Washington: Drugs targeting the gene MAGEA3 may help block the growth of hepatocellular carcinoma (HCC), the most common type of primary liver cancer and one of the leading causes of cancer deaths in the country, new research found. The conclusion of the new study analyzing the genetics of HCC tumours was published in the journal PLOS Genetics by Augusto Villanueva of the Icahn School of Medicine at Mount Sinai and colleagues.
Scientists have previously discovered several genes that drive the growth of HCC tumours, yet treatment benefit from approved drugs is still limited. In the new study, Villanueva and colleagues collected 44 tumour biopsies from 12 HCC patients.
The researchers used RNA sequencing to study which genes were more highly expressed in high-grade regions of a tumour compared to low-grade regions of the same tumour. One family of genes- cancer-testis antigens (CTAs) -was recurrently over-expressed in the most aggressive regions of tumours.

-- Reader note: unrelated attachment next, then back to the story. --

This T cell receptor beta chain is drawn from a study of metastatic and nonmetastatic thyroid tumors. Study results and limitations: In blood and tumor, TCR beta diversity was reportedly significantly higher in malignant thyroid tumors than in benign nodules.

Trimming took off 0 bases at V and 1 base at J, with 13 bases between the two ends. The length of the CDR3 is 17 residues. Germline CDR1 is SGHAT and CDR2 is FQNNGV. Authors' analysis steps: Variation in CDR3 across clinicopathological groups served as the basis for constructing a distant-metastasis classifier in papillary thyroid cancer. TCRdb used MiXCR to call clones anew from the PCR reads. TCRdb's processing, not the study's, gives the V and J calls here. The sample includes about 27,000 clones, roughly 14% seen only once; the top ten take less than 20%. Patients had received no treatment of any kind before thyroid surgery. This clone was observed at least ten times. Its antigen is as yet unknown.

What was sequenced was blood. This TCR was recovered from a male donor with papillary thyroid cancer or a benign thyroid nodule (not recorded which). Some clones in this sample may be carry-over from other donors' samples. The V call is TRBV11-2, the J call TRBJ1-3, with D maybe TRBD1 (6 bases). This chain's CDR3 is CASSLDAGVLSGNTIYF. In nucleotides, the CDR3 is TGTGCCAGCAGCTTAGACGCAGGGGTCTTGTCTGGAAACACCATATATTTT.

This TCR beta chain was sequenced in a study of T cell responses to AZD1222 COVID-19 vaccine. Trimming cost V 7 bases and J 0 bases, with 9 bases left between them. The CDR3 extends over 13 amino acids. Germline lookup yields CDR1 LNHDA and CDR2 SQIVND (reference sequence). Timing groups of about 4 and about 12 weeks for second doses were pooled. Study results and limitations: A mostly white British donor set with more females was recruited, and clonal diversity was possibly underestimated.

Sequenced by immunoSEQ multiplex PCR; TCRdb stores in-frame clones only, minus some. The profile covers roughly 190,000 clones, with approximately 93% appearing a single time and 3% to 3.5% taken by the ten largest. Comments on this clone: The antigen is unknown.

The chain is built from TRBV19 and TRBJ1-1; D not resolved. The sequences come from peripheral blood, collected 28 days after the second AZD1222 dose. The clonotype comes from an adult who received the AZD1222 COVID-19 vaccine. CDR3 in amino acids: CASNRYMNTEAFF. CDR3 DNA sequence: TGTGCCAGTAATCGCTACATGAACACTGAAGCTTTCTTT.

CTAs, most of which are located on the X chromosome, are usually expressed in male germ cells within the testes and are believed to play roles in spermatogenesis as well as protecting germ cells from stressors and cell death.
Villanueva`s team found that CTAs, and especially MAGEA3, are associated with poor prognosis in HCCs. Moreover, when the group blocked the expression of MAGEA3 in isolated HCC cells, the cells could no longer proliferate and eventually died.
When the group overexpressed MAGE3 in the liver cells of mice prone to HCC, the animals died of cancer more quickly. Future studies are needed to replicate the results in larger patient populations and probe whether MAGEA3 itself or its downstream targets, are more effective to target therapeutically.
“The study uncovered the role of cancer-testis antigens, specifically MAGEA3, in liver cancer progression,” Villanueva adds. “It demonstrates how selective inhibition of MAGEA3 has anti-tumoral effects on experimental models of this disease. Overall, the study provides the proof-of-principle to test MAGEA3 inhibition in early phase clinical trials for the patient with primary liver cancer.”